Discord erupts when jazz guitarist Gerry Martin is found dead on the rocks above the Jewel River. The one-time international sensation had fallen out of sync with festival organizers, students, and performers. Was his death an accident?or did someone even the score?

Despite the warning signs to not get involved, Erin investigates. And when the killer attacks, she orchestrates her efforts into one last crescendo, hoping to avoid a deadly finale.



Leslie Budewitz is the author of the Food Lovers’ Village Mysteries and the Spice Shop Mysteries—and the first author to win Agatha Awards for both fiction and nonfiction. The past president of Sisters in Crime, she lives in northwest Montana with her husband, a musician and doctor of natural medicine, and their cat, an avid bird-watcher.

Swing by my website and join the mailing list for my seasonal newsletter. And join me on Facebook where I announce lots of giveaways from my cozy writer friends.

Sunday, February 12, 2017

Spaghetti alla Carbonara from our guest, Leslie Karst. #recipe #mystery #giveaway


It's our pleasure to welcome our friend, the dynamic Leslie Karst, as our special guest here today.


Leslie has a wonderful recipe for Spaghetti alla Carbonara which we can't wait to try and a fabulous giveaway.  Make sure you read to the end and leave a comment to get in on the giveaway action. 

Now here's Leslie on the background to this delicious dish.

One of my sleuth Sally Solari’s favorite dishes to whip up for company is spaghetti alla carbonara. Not only is it about as simple as it gets to make—thus allowing Sally the luxury of enjoying pre-dinner cocktails along with her guests—but the combination of bacon, olive oil, butter, cheese, and eggs makes this pasta sinfully rich and delicious.


The origin of this dish’s name is hotly disputed, but most folks agree that it likely has something to do with the Italian word carbone (charcoal). Some claim the dish was invented by coalminers; others argue it was originally cooked over a charcoal flame; and still others assert that the name derives from a kind of charcoal-cooked ham that was once used for the pasta.

Whatever its history, this rich, creamy dish from Rome makes for a delicious and quick-to-prepare meal. Serve it with a green salad or fagiolini al burro (baby green beans sautéed in butter), and a loaf of warm, crusty bread. (Don’t be alarmed by the use of raw egg; the hot pasta heats it enough to cook, and the result is a silky, custardy sauce.)

Here’s a sneak-preview of the recipe from my brand new Sally Solari mystery, A Measure of Murder:


Spaghetti alla Carbonara
(serves 4-6)

Ingredients

1 pound spaghetti
2 tablespoons butter
2 tablespoons extra virgin olive oil
½ pound pancetta or bacon, cut crossways into ½” strips
4 eggs
½ cup grated Parmesan or Pecorino cheese
1 tablespoon chopped Italian (flat-leaf) parsley [I used green onions for the meal photographed]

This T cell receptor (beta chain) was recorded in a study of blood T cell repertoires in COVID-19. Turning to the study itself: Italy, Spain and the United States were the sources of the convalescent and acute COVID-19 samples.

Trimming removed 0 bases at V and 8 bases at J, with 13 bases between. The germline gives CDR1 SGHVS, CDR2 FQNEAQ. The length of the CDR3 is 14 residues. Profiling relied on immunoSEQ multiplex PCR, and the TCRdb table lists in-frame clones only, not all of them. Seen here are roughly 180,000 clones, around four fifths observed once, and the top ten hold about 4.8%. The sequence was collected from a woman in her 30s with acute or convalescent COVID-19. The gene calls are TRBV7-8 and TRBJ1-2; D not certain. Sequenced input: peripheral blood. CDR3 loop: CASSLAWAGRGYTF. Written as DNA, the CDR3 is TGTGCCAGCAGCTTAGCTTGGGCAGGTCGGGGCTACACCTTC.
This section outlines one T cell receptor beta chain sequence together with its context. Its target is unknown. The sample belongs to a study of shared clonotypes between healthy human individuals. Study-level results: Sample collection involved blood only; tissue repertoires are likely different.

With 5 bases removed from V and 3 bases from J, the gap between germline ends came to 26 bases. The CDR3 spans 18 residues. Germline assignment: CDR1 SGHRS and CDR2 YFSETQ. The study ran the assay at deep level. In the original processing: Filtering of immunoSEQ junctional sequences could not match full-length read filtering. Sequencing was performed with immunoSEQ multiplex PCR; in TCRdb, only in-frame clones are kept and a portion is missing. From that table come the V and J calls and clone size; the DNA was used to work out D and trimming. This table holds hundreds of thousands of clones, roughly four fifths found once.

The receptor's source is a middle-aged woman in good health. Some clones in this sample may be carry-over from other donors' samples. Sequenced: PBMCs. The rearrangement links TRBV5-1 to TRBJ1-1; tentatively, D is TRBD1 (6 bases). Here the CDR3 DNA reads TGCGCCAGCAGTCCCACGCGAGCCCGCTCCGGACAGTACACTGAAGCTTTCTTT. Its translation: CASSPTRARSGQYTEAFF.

salt and freshly-ground black pepper



Directions

Bring a large (at least 4 quart) pot of water to a boil. Add the spaghetti and 1 tablespoon salt, and cook over high heat until al dente (still slightly firm in the center, 8-10 minutes), stirring occasionally to prevent sticking.

While the pasta is cooking, heat the butter and oil in a heavy skillet. Add the bacon and fry over medium heat, stirring occasionally, until starting to brown. (This can be done in advance, but reheat before service if the oil and butter have hardened.)





In a serving bowl large enough to hold the pasta, beat the eggs with the grated cheese.



Drain the cooked pasta and immediately dump it—without rinsing—into the serving bowl. Toss until the pasta is coated with the egg and cheese mixture. (I used whole wheat spaghetti, hence the darker color.)



Add the pancetta or bacon (along with all the butter and oil), and toss again.










Serve garnished with the parsley and freshly ground pepper. (See the  photo at top of post.)


Now here's a bit about the very tasty Sally Solari culinary mysteries series:

A MEASURE OF MURDER, book two in the Sally Solari culinary mystery series, was just released on February 7, 2017 (Crooked Lane Books). It's still warm to the touch!



Sally Solari is busy juggling work at her family’s Italian restaurant, Solari’s, and helping plan the autumn menu for the restaurant she’s just inherited, Gauguin. Complicating this already hectic schedule, she joins her ex-boyfriend Eric’s chorus, which is performing a newly discovered version of her favorite composition: the Mozart Requiem. But then, at the first rehearsal, a tenor falls to his death on the church courtyard—and his soprano girlfriend is sure it wasn’t an accident.

Now Sally's back on another murder case mixed in with a dash of revenge, a pinch of peril, and a suspicious stack of sheet music. And while tensions in the chorus heat up, so does the kitchen at Gauguin, set aflame right as Sally starts getting too close to the truth. Can Sally catch the killer before she’s burnt to a crisp, or will the case grow as cold as yesterday’s leftovers?

“Engaging characters, terrific writing, and a savory blend of musical and culinary erudition...polymath Karst sauces her plot without masking its flavor. And she’s a dab hand with the red herrings.” Publishers Weekly starred review

We're intrigued!  Now just who is Leslie Karst? 

The daughter of a law professor and a potter, Leslie Karst learned early, during family dinner conversations, the value of both careful analysis and the arts—ideal ingredients for a mystery story. She now writes the Sally Solari Mysteries (Dying for a Taste, A Measure of Murder), a culinary series set in Santa Cruz, California. An ex-lawyer like her sleuth, Leslie also has degrees in English literature and the culinary arts. She and her wife and their Jack Russell mix split their time between Santa Cruz and Hilo, Hawai‘i. Visit her online at http://www.lesliekarstauthor.com/ and at https://www.facebook.com/lesliekarstauthor/


As well as a hardcover copy of A MEASURE FOR MURDER, Leslie is offering this great Sally Solari swag! 

Leave a comment and don't forget your email addy and you could be the lucky winner.  The winner will be announced on the sidebar later this week!




























Tuesday, February 7, 2017

Two Cheese Roasted Vegetable Fusilli - #EasyWeeknightDinners #MeatlessMonday